5 Good Reasons to Visit Koh Samui in 2020

  • BBQ Season @ Banyan Tree in January
  • Samui Open Beach Volleyball in February
  • Samui Regatta in May
  • Samui Festival in September
  • Loy Krathong - The Festival of Lights in November

Thailand’s “coconut island”, Koh Samui, has come a long way since it’s hippy hey-day in the 1970s. Today, jet-set travelers rub shoulders with the tabloids’ favorite celebrities, while major golf events and regattas have become annual pilgrimages. So, now you’re thinking about a lazy leisurely holiday on this tantalizingly tropical island? Only question is… when to go?

January – BBQ Season @ Banyan Tree

BBQ Season @ Banyan Tree in January

After several months’ closure for renovations, the long-awaited return of Banyan Tree Samui’s fabulous restaurant Sands is upon us. Chef Rainer Roersch promises to roll out a new “8 Fires” concept with everything from flaming woks to wood-fired ovens to fire pits, where he will sizzle up Wagyu beef steaks and fresh seafood while you enjoy sundowners at the resort’s quirky tuk-tuk cocktail bar on the beachfront. Make reservations here: https://www.banyantree.com/en/thailand/samui

February – Samui Open Beach Volleyball

Samui Open Beach Volleyball in February

Bounce along to North Chaweng Beach on 21- 23 February to catch some 40 to 50 teams from around the world competing in this annual beach volleyball tournament. And when the spikes, digs, and blocks are all over and the sun begins to set, expect some carnivalesque party fun at the brand new Seen Beach Club.

May  – Samui Regatta

Samui Regatta in May

Few international events have put Koh Samui on the map like the annual regatta which attracts more than 500 sailors, mostly from around Asia, at this time each year. Hosted in 2020 for the first time by Synergy Samui’s La Vida Resort, the event is the biggest and most competitive sailing race of its kind in Asia. Perch yourself anywhere along the eastern coast of the island from 23- 30 May – preferably with a set of binoculars – and set your sights on some competitive and intricate yacht racing.

September – Samui Festival

Samui Festival in September

A kaleidoscope of parades, culture, music, food and fun for all the family is in store at this 5-6 day event, the dates of which are yet to be officially announced. However, we do know that the Samui Festival Marathon will take place at 5am on Aug. 30, so expect the fun n’ games to begin soon after. Singing competitions, a beauty contest, artwork, handicrafts, Thai boxing bouts and Buddhist ceremonies are all part and parcel of this colorful extravaganza. Perhaps the highlight of the week is the array of street-food stalls where you can sample and savor some of southern Thailand’s most exotic delicacies, such as maret’ leaf rice cooked in a bamboo tube, oysters, fruits, and super-sweet desserts.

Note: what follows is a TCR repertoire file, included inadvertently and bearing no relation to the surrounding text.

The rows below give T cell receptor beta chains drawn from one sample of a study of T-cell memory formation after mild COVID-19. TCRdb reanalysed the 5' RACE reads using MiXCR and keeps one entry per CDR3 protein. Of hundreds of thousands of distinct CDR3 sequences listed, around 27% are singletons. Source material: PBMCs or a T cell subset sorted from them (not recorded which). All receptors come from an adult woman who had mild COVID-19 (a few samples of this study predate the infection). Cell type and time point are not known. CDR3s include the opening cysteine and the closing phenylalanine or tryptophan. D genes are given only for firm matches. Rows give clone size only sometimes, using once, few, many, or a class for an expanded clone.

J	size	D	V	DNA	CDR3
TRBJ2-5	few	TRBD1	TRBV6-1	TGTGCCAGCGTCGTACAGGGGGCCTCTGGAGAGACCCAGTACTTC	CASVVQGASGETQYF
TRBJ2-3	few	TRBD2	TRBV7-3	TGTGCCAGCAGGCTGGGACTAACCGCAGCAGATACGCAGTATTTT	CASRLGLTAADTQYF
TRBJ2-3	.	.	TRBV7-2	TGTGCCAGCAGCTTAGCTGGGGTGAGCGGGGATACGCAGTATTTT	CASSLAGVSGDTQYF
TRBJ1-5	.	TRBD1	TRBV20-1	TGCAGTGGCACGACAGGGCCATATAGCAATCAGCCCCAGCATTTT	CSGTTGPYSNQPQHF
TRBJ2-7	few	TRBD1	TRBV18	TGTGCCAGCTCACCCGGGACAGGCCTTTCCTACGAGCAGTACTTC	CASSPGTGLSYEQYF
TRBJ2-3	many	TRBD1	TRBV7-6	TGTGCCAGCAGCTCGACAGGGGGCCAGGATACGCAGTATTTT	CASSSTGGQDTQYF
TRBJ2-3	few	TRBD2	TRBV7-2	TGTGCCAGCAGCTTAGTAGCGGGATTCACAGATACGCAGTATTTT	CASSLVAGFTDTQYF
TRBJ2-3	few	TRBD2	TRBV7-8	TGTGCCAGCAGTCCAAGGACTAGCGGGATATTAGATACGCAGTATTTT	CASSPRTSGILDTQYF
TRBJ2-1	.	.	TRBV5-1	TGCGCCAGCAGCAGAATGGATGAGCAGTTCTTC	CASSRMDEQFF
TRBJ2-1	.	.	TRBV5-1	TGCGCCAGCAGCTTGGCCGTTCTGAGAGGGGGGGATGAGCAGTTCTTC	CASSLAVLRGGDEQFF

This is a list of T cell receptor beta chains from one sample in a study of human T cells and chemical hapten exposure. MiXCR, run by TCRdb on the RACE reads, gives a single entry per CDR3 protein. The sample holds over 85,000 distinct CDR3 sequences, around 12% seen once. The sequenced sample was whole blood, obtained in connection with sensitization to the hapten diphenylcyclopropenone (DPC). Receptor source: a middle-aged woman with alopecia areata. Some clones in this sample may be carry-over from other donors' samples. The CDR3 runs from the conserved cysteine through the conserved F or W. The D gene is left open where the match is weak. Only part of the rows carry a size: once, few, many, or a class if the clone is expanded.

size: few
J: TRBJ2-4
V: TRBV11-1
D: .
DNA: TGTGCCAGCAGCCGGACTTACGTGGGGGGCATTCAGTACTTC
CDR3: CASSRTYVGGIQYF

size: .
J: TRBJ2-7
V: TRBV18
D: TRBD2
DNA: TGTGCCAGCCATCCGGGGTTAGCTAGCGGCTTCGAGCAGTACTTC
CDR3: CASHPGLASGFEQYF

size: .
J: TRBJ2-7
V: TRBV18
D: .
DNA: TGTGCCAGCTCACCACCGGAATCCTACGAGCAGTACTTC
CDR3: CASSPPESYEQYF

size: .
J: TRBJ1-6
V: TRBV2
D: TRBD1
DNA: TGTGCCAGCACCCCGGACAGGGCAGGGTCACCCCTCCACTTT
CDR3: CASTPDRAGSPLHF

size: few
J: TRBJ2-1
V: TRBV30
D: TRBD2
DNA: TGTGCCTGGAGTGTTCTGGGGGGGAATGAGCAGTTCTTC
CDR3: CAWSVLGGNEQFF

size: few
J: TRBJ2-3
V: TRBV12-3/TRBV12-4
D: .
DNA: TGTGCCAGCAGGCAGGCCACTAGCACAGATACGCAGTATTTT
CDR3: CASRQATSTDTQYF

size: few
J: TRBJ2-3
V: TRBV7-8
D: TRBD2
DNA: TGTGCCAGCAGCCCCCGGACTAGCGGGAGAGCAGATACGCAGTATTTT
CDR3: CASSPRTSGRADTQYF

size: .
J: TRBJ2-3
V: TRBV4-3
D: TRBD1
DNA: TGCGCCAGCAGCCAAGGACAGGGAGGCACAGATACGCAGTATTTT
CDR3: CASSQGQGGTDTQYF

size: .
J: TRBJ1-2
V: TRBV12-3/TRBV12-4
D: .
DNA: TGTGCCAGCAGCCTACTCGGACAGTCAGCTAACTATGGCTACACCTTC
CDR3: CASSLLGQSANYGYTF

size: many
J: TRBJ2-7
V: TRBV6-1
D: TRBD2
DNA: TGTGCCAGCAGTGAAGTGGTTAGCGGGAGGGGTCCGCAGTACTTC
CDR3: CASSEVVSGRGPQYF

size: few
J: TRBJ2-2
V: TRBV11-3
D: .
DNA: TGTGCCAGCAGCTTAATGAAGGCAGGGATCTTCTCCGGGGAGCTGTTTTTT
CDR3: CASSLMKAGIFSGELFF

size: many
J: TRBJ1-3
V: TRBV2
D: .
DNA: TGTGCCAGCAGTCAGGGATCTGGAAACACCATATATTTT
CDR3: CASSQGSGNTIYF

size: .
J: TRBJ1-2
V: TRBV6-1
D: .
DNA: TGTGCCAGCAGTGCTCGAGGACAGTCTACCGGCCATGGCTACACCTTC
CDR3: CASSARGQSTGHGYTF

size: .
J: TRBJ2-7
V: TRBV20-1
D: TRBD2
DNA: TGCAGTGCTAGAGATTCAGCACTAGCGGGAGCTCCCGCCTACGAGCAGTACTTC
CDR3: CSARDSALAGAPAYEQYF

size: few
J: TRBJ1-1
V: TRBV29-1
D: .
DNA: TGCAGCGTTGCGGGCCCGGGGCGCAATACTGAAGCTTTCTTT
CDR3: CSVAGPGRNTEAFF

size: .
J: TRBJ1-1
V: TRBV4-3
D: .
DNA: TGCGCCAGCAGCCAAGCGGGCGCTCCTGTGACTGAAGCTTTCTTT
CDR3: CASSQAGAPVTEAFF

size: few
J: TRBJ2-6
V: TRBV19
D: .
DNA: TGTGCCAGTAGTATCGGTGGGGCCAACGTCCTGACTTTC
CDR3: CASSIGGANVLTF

November – Loy Krathong – The Festival of Lights


Loy Krathong – The Festival of Lights in November

Thailand’s most exquisite festival is a time when Buddhists float banana boats on the river to take away bad luck and worries, while praying for a better year ahead. And nowhere could be more majestic to join the ceremony than at Chaweng Lake on Koh Samui on the night of 1 November when you make your own krathong, or banana boat, with the help of locals. And of course, there will be music, street stalls, and much merriment all round.

Koh Samui enjoys a year-round climate heaven-made for beach-lovers, High season is Cool Season – that’s from Christmas through to March, and by “cool” we mean a gentle breeze, and a gorgeous 29-30 °C (84- 86°F) sunshine to bask in. April and May are the hottest months, but then again, you have the Songkran Water Festival on April 13-14 to cool you down. June through to September is thoroughly pleasant with light showers every other day, and October- November is the low season with its monsoon rains.

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About the author

Thomas has a university background in the UK and in Latin America, with studies in Languages and Humanities, Culture, Literature and Economics. He started his Asian experience as a publisher in Krabi in 2005. Thomas has been editing local newspapers and magazines in England, Spain and Thailand for more then fifteen years. He is currently working on several projects in Thailand and abroad. Apart from Thailand, Thomas has lived in Italy, England, Venezuela, Cuba, Spain and Bali. He spends most of his time in Asia. During the years Thomas has developed a great understanding of several Asian cultures and people. He is also working freelance, writing short travel stories and articles for travel magazines. Follow Thomas on www.asianitinerary.com

View all articles by Thomas Gennaro